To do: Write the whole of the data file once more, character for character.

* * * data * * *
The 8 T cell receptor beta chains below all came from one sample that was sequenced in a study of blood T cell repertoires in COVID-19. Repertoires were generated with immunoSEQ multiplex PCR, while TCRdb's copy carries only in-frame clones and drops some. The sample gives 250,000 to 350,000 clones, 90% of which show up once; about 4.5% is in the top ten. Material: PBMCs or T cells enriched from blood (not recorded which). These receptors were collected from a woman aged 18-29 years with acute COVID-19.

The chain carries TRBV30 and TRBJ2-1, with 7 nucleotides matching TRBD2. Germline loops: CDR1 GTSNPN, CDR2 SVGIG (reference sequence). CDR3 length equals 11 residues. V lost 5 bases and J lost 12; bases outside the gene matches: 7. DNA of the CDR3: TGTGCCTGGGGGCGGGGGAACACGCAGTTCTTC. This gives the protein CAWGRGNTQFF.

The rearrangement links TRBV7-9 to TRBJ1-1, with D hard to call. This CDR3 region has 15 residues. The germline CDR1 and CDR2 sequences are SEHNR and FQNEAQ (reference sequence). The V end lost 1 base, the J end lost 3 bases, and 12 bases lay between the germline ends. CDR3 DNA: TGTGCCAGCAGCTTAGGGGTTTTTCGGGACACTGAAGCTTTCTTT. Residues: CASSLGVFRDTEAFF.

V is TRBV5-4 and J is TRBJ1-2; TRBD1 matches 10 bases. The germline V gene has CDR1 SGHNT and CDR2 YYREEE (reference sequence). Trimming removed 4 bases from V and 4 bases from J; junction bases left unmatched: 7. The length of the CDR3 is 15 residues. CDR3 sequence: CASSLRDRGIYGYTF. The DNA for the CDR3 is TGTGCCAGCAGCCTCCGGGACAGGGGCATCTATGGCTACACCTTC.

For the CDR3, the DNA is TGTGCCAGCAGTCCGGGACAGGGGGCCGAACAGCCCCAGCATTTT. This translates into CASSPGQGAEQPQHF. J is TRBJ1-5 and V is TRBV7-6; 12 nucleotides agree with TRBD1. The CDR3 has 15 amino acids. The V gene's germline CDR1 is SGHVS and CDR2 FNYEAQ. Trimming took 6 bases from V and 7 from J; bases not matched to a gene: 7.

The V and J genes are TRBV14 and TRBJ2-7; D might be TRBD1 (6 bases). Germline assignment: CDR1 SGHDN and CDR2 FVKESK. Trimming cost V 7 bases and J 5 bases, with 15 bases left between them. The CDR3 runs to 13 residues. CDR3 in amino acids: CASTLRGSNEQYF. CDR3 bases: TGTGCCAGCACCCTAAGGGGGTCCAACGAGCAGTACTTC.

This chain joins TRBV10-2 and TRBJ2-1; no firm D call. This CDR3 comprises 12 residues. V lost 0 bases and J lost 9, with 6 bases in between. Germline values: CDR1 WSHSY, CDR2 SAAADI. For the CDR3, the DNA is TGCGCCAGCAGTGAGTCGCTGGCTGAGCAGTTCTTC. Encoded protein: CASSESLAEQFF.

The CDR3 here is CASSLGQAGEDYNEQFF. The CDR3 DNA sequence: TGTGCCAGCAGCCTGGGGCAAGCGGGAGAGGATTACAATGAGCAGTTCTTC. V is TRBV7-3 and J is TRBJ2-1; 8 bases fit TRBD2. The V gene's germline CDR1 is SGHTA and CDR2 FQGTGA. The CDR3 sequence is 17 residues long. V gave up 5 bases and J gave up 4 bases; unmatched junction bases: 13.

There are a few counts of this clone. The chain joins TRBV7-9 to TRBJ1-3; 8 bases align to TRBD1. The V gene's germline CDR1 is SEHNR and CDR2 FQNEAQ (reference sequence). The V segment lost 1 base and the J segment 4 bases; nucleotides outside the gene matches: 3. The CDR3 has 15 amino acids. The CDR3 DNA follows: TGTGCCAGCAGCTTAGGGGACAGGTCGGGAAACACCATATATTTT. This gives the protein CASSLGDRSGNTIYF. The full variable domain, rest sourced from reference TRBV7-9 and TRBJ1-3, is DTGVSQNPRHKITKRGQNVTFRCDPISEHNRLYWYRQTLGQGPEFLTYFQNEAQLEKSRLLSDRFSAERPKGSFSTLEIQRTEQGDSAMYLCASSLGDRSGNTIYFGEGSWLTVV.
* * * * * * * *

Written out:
The 8 T cell receptor beta chains below all came from one sample that was sequenced in a study of blood T cell repertoires in COVID-19. Repertoires were generated with immunoSEQ multiplex PCR, while TCRdb's copy carries only in-frame clones and drops some. The sample gives 250,000 to 350,000 clones, 90% of which show up once; about 4.5% is in the top ten. Material: PBMCs or T cells enriched from blood (not recorded which). These receptors were collected from a woman aged 18-29 years with acute COVID-19.

The chain carries TRBV30 and TRBJ2-1, with 7 nucleotides matching TRBD2. Germline loops: CDR1 GTSNPN, CDR2 SVGIG (reference sequence). CDR3 length equals 11 residues. V lost 5 bases and J lost 12; bases outside the gene matches: 7. DNA of the CDR3: TGTGCCTGGGGGCGGGGGAACACGCAGTTCTTC. This gives the protein CAWGRGNTQFF.

The rearrangement links TRBV7-9 to TRBJ1-1, with D hard to call. This CDR3 region has 15 residues. The germline CDR1 and CDR2 sequences are SEHNR and FQNEAQ (reference sequence). The V end lost 1 base, the J end lost 3 bases, and 12 bases lay between the germline ends. CDR3 DNA: TGTGCCAGCAGCTTAGGGGTTTTTCGGGACACTGAAGCTTTCTTT. Residues: CASSLGVFRDTEAFF.

V is TRBV5-4 and J is TRBJ1-2; TRBD1 matches 10 bases. The germline V gene has CDR1 SGHNT and CDR2 YYREEE (reference sequence). Trimming removed 4 bases from V and 4 bases from J; junction bases left unmatched: 7. The length of the CDR3 is 15 residues. CDR3 sequence: CASSLRDRGIYGYTF. The DNA for the CDR3 is TGTGCCAGCAGCCTCCGGGACAGGGGCATCTATGGCTACACCTTC.

For the CDR3, the DNA is TGTGCCAGCAGTCCGGGACAGGGGGCCGAACAGCCCCAGCATTTT. This translates into CASSPGQGAEQPQHF. J is TRBJ1-5 and V is TRBV7-6; 12 nucleotides agree with TRBD1. The CDR3 has 15 amino acids. The V gene's germline CDR1 is SGHVS and CDR2 FNYEAQ. Trimming took 6 bases from V and 7 from J; bases not matched to a gene: 7.

The V and J genes are TRBV14 and TRBJ2-7; D might be TRBD1 (6 bases). Germline assignment: CDR1 SGHDN and CDR2 FVKESK. Trimming cost V 7 bases and J 5 bases, with 15 bases left between them. The CDR3 runs to 13 residues. CDR3 in amino acids: CASTLRGSNEQYF. CDR3 bases: TGTGCCAGCACCCTAAGGGGGTCCAACGAGCAGTACTTC.

This chain joins TRBV10-2 and TRBJ2-1; no firm D call. This CDR3 comprises 12 residues. V lost 0 bases and J lost 9, with 6 bases in between. Germline values: CDR1 WSHSY, CDR2 SAAADI. For the CDR3, the DNA is TGCGCCAGCAGTGAGTCGCTGGCTGAGCAGTTCTTC. Encoded protein: CASSESLAEQFF.

The CDR3 here is CASSLGQAGEDYNEQFF. The CDR3 DNA sequence: TGTGCCAGCAGCCTGGGGCAAGCGGGAGAGGATTACAATGAGCAGTTCTTC. V is TRBV7-3 and J is TRBJ2-1; 8 bases fit TRBD2. The V gene's germline CDR1 is SGHTA and CDR2 FQGTGA. The CDR3 sequence is 17 residues long. V gave up 5 bases and J gave up 4 bases; unmatched junction bases: 13.

There are a few counts of this clone. The chain joins TRBV7-9 to TRBJ1-3; 8 bases align to TRBD1. The V gene's germline CDR1 is SEHNR and CDR2 FQNEAQ (reference sequence). The V segment lost 1 base and the J segment 4 bases; nucleotides outside the gene matches: 3. The CDR3 has 15 amino acids. The CDR3 DNA follows: TGTGCCAGCAGCTTAGGGGACAGGTCGGGAAACACCATATATTTT. This gives the protein CASSLGDRSGNTIYF. The full variable domain, rest sourced from reference TRBV7-9 and TRBJ1-3, is DTGVSQNPRHKITKRGQNVTFRCDPISEHNRLYWYRQTLGQGPEFLTYFQNEAQLEKSRLLSDRFSAERPKGSFSTLEIQRTEQGDSAMYLCASSLGDRSGNTIYFGEGSWLTVV.